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References Chalmers, David. 1996. The Conscious Mind . New York, Oxford: Oxford University Press. Chalmers, David. 2013. Panpsychism and panprotopsychism. The Amherst Lecture in Philosophy 8: 1–35. [Online] Feser, Edward. 2004. Why Searle is a property dualist. [Online] Jackson, Frank. 1982. Epiphenomenal qualia. Philosophical Quarterly 32: 127–36. Jackson, Frank. 1986. What Mary didn’t know? Journal of Philosophy 83: 291–5. Kim, Jaegwon. 1978

. Berlin: Springer-Verlag. Howson, C. and Urbach, P. 1996. Scientiic Reasoning: The Bayesian Approach , 2 nd edition. Chicago: Open Court. Huxley, Thomas. 1874. On the Hypothesis that Animals are Automata. Reprinted in Collected Essays . London, 1893-94. Jackson, Frank. 1982. Epiphenomenal Qualia. Philosophical Quarterly 32:127-136. James, William. 1890. The Principles of Psychology . Cambridge, MA: Harvard University Press. Lindahl, B. I. B. 1997. Consciousness and Biological Evolution. The Journal of Theoretical Biology 187: 613-629. Meacham, C. (2008

References Corabi, Joseph. 2008. Pleasure’s Role in Evolution: A Response to Robinson. Journal of Consciousness Studies 15:78-86. James, William. 1890. The Principles of Psychology . Cambridge, MA: Harvard University Press. Lipton, Peter. 2004. Inference to the Best Explanation . Second edition. London and New York: Routledge. Robinson, William S. 2007. Evolution and Epiphenomenalism. Journal of Consciousness Studies 14:27-42.

) Consciousness Explained. Middlesex: Penguin Books. Greenfield, S. (1995) Journey to the Centers of the Mind. New York: Freeman and Company. Hirst, W. (1996) “Cognitive Aspects of Consciousness” in Gazzaniga (ed.) The Cognitive Neurosciences. Cambridge-Mass.: The MIT Press, pp. 1307-1320. Jackson, F. (1982) “The Epiphenomenal Qualia”, Philosophical Quarterly, 32, pp. 127.136. -- (1997) “What Mary Didn’t Know” in Block, Flannagan, Guzeldere (eds.) The Nature of Consciousness: Philosophical Debates. Cambridge: Cambridge University Press, pp.567-570. Johnson-Laird, P. (1987) “How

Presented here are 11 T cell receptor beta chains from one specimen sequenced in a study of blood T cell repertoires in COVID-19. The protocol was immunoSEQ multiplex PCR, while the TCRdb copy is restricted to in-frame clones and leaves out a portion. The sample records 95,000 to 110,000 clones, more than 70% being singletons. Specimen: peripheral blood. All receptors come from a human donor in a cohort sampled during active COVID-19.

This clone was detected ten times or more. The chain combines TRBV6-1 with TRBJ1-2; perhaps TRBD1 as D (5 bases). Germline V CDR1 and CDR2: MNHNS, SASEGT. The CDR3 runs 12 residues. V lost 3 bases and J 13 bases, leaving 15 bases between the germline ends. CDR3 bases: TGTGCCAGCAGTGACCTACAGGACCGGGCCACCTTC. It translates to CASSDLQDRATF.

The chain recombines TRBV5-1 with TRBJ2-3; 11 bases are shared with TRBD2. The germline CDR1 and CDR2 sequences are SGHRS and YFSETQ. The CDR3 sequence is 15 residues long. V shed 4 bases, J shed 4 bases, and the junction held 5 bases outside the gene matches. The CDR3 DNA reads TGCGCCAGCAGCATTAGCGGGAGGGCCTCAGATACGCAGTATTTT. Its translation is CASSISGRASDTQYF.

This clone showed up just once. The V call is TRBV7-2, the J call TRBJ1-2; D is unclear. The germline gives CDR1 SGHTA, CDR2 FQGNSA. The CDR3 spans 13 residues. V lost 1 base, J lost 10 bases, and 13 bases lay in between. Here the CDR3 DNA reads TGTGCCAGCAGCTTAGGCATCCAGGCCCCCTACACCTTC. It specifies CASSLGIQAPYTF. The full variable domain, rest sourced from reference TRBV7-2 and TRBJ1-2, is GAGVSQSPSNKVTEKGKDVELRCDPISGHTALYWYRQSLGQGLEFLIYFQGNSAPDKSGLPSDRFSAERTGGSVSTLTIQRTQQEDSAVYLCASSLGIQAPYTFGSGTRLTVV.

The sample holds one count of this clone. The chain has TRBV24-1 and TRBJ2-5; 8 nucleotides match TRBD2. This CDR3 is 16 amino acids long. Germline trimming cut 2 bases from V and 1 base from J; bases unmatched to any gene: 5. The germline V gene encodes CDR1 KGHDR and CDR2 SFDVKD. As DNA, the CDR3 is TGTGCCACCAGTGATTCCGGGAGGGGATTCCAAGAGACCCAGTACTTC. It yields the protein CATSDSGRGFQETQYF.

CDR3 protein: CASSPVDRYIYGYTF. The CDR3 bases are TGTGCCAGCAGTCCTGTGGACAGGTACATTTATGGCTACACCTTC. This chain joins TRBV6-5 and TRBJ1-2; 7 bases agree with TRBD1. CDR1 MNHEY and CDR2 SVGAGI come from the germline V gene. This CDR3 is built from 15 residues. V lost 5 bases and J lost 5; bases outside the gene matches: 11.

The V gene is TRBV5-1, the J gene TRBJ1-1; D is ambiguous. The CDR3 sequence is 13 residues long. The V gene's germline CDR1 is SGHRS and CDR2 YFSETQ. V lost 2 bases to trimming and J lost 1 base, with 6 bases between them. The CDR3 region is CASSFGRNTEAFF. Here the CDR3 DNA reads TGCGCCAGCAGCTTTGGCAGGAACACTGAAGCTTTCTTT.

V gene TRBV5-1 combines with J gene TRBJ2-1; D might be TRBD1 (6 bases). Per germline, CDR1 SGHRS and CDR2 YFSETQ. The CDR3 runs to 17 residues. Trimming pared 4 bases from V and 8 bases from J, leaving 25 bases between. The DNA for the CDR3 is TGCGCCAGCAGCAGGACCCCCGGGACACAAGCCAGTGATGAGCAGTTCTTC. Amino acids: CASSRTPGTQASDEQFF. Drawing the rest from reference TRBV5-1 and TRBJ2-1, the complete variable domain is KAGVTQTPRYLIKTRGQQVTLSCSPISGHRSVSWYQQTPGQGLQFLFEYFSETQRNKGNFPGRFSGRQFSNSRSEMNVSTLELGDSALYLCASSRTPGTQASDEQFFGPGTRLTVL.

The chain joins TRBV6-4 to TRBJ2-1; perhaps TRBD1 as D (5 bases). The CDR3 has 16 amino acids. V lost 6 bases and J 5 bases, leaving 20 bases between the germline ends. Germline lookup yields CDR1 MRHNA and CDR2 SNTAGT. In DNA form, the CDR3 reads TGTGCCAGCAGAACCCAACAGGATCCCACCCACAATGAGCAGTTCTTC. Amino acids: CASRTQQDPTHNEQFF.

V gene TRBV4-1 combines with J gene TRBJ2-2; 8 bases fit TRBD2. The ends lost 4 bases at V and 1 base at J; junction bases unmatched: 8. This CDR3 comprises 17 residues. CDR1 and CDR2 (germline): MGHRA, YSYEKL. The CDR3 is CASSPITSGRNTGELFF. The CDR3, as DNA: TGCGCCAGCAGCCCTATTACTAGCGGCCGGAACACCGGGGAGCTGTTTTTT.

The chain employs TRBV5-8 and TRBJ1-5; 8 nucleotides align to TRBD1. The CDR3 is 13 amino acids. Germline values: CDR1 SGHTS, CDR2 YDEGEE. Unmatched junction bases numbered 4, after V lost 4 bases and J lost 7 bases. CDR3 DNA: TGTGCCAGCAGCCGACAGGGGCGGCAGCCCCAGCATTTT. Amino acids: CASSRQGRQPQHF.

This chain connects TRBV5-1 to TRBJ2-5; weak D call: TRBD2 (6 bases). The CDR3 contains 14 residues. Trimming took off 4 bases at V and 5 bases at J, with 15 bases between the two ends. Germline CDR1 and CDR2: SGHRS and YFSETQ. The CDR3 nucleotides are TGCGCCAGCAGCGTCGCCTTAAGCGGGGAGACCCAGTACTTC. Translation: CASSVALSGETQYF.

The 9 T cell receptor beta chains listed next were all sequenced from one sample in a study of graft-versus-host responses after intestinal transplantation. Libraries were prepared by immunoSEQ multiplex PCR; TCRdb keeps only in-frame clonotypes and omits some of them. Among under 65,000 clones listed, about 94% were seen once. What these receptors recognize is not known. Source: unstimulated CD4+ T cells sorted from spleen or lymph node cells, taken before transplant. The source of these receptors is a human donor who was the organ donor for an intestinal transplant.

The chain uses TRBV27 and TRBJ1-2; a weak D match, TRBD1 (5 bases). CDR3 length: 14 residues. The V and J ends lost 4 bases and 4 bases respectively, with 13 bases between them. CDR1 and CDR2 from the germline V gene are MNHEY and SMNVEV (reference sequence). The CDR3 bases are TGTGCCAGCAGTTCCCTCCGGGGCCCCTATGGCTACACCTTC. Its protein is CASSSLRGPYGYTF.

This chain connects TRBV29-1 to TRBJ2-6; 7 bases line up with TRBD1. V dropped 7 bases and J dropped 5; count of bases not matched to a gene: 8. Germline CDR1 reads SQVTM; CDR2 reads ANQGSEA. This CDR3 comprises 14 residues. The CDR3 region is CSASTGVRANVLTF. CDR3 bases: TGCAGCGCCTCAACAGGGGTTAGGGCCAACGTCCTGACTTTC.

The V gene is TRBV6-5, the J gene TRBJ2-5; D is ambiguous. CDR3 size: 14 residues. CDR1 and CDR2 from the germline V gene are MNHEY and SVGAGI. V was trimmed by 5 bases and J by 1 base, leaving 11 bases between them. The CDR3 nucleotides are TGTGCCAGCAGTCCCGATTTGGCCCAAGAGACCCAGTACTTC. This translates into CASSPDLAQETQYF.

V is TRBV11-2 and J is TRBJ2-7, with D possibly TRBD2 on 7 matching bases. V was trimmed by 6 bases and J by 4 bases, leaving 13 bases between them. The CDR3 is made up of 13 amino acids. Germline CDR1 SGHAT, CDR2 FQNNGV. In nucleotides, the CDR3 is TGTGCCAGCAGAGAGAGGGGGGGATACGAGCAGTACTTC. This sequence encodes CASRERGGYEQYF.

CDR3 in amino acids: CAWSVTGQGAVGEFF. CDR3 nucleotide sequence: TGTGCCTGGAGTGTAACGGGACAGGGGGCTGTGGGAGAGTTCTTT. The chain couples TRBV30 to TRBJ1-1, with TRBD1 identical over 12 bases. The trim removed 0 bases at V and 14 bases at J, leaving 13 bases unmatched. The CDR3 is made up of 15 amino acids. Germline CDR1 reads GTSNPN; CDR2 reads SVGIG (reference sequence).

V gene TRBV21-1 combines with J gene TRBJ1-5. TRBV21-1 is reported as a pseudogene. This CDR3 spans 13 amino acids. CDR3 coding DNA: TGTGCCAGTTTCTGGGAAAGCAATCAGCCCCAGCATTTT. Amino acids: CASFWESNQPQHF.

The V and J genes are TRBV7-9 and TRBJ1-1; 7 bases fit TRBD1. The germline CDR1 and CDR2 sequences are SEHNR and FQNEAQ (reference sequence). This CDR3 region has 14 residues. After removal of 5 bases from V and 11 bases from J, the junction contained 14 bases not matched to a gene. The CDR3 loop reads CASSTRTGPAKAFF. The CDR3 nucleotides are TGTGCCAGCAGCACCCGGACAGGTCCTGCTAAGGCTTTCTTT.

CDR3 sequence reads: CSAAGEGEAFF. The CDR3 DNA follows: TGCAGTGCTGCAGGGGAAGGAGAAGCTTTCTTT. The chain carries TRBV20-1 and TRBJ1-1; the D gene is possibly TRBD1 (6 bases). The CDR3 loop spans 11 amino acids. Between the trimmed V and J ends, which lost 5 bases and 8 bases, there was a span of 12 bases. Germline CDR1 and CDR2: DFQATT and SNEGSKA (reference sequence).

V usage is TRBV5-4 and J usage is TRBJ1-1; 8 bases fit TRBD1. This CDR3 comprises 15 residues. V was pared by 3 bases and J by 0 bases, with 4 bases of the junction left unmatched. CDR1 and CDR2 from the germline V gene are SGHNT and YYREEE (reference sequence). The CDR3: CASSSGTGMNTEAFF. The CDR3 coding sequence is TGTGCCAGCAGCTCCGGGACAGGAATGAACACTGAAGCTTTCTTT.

’s Something about Mary: Essays on Phenomenal Consciousness and Frank Jackson’s Knowledge Argument , P. Ludlow, Y. Nagasawa, and D. Stoljar (eds.). Cambridge, MA: MIT Press, pp. 333–64. Jackson, Frank 1982. Epiphenomenal Qualia. Philosophical Quarterly 32: 127–36. Jackson, Frank 2003. Mind and Illusion. In Minds and Persons: Royal Institute of Philosophy Supplement 53 . A. O’Hear (ed.). Cambridge: Cambridge University Press, pp. 251–71. Jackson, F. 2007. The Knowledge Argument, Diaphanousness, Representationalism. In Phenomenal Knowledge and Phenomenal Concepts: New

Bibliography Chalmers D (1996) The Conscious Mind. New York, NY: Oxford University Press. Fumerton R (2013) Knowledge, Thought, and the Case for Dualism. Cambridge: Cambridge University Press. Gazzaniga M (1971) The split brain in man. In Thompson R (ed) Physiological psychology. San Francisco, CA: Freeman, pp. 118-123. Hume D (1951) A Treatise of Human Nature. Oxford: Oxford University Press. Jackson F (1982) Epiphenomenal Qualia. Philosophical Quarterly 32(*): 127-136. Kant I (1964) Critique of Pure Reason . London: Macmillan. Kirk R (1974a

. Zygon: Journal of Religion and Science 49(*): 101-120. Walter S (2009) Epiphenomenalism. In McLaughlin BP, Beckermann A and Walter S (eds) The Oxford Handbook of Philosophy of Mind . Oxford: Clarendon Press.

impossibility is possible. The science has shown its possibility by explaining its actual- ity in systematic law-like ways.23 over the last three to four decades they have been notably unsuccessful. They often covertly entail epiphenomenalism. What is scientifically clear is that there is causation that involves contentful states with contentful structures. Such states are individuated and explained partly in terms of their roles in law-like causal patterns. The psychological states have causal powers. These powers produce patterns of computational transitions in